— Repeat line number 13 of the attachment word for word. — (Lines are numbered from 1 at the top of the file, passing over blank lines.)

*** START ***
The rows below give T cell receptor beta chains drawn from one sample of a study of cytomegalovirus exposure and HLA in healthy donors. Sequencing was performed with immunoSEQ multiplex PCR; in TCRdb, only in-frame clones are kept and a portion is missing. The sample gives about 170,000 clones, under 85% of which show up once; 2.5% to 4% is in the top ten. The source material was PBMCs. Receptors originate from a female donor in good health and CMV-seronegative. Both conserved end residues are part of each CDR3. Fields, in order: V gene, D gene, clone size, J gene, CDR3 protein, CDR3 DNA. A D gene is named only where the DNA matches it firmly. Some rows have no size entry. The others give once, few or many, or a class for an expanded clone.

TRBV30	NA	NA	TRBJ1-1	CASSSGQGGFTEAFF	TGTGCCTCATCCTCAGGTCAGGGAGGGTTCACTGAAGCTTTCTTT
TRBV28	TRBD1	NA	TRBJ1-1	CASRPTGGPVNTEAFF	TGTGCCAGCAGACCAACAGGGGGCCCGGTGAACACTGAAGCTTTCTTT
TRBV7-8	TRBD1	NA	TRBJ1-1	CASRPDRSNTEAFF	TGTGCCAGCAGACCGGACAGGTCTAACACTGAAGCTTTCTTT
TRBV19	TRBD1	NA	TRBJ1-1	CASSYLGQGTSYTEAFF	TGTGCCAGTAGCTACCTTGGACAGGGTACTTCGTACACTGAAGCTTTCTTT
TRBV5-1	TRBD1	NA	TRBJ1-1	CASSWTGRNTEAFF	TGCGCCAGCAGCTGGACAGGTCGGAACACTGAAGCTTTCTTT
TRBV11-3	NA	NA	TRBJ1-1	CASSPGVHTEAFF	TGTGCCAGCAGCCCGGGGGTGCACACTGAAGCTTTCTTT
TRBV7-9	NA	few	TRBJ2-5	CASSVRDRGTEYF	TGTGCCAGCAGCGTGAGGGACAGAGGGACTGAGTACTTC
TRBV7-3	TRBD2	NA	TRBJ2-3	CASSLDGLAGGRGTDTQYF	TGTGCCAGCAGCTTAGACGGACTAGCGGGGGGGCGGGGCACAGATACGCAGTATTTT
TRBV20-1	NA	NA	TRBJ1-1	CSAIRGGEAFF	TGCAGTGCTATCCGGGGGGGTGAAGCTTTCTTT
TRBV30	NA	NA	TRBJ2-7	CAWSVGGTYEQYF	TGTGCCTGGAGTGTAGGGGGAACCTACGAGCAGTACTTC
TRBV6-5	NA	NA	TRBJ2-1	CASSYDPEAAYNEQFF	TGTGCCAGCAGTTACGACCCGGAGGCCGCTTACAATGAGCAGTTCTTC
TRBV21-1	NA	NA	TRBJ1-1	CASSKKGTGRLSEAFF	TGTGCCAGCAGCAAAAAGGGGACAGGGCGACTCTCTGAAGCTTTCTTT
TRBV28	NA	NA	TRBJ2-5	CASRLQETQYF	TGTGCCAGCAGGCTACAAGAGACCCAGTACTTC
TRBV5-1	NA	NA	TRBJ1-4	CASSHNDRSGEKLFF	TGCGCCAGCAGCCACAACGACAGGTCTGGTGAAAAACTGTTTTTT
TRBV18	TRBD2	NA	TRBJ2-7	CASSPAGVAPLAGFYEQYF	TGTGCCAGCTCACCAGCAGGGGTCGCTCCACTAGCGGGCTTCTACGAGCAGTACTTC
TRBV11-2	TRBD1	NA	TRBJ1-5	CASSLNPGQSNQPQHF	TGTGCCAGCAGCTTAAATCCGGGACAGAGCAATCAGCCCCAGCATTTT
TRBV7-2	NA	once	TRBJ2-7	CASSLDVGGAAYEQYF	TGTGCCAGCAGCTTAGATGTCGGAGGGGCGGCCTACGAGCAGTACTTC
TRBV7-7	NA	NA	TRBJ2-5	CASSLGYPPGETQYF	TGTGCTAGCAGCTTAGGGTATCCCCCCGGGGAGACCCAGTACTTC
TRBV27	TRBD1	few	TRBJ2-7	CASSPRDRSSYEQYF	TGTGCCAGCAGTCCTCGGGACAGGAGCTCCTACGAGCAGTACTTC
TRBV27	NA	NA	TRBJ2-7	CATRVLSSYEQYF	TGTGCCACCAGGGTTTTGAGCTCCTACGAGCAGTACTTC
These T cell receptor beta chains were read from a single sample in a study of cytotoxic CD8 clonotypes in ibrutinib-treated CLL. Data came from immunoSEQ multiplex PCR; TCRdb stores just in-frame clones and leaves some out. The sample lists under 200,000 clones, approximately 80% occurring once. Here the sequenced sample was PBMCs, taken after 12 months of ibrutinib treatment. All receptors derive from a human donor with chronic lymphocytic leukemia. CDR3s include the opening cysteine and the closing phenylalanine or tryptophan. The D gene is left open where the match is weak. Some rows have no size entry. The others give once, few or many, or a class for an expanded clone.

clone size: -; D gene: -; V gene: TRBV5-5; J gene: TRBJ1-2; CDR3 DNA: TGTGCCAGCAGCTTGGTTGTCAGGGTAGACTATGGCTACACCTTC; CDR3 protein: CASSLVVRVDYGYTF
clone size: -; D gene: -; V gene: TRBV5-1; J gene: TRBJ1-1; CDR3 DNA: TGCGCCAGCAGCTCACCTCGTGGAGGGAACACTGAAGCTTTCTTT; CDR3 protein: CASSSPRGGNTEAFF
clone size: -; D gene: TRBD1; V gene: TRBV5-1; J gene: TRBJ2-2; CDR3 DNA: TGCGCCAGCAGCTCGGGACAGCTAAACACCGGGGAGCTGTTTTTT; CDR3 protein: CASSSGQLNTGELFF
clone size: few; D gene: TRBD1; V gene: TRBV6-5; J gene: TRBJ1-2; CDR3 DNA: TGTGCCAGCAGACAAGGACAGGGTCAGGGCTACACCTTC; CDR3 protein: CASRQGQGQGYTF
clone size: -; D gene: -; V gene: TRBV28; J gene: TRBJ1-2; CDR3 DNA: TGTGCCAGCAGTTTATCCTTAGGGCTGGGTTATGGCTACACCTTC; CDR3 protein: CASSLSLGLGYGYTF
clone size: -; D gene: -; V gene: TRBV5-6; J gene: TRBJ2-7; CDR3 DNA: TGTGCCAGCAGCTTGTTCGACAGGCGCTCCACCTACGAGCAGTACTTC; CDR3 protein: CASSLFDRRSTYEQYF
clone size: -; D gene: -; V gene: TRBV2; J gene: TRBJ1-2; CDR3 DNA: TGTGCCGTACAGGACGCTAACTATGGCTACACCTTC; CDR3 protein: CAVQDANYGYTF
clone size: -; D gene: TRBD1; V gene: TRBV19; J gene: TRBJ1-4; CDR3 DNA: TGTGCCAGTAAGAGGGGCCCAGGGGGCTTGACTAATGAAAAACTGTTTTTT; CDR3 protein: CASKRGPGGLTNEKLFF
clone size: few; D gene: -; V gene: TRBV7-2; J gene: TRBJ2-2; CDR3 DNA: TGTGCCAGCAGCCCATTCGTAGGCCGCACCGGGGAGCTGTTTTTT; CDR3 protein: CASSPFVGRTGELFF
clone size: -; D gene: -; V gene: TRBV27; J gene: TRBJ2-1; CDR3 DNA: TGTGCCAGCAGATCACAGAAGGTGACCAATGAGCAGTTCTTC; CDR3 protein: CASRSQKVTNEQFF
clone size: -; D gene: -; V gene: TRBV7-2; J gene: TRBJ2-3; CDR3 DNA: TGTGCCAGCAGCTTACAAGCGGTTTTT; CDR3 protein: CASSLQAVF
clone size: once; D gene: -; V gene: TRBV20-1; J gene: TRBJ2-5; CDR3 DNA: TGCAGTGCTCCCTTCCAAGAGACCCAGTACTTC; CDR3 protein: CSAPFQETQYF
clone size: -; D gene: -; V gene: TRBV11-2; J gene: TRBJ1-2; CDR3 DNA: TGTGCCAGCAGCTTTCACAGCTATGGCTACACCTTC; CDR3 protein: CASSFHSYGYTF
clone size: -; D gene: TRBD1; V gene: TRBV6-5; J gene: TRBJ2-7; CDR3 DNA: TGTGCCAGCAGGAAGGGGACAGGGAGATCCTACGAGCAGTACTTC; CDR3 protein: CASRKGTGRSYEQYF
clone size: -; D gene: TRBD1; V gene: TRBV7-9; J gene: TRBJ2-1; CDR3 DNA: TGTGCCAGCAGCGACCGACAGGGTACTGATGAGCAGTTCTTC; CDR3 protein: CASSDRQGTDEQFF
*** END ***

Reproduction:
TRBV21-1	NA	NA	TRBJ1-1	CASSKKGTGRLSEAFF	TGTGCCAGCAGCAAAAAGGGGACAGGGCGACTCTCTGAAGCTTTCTTT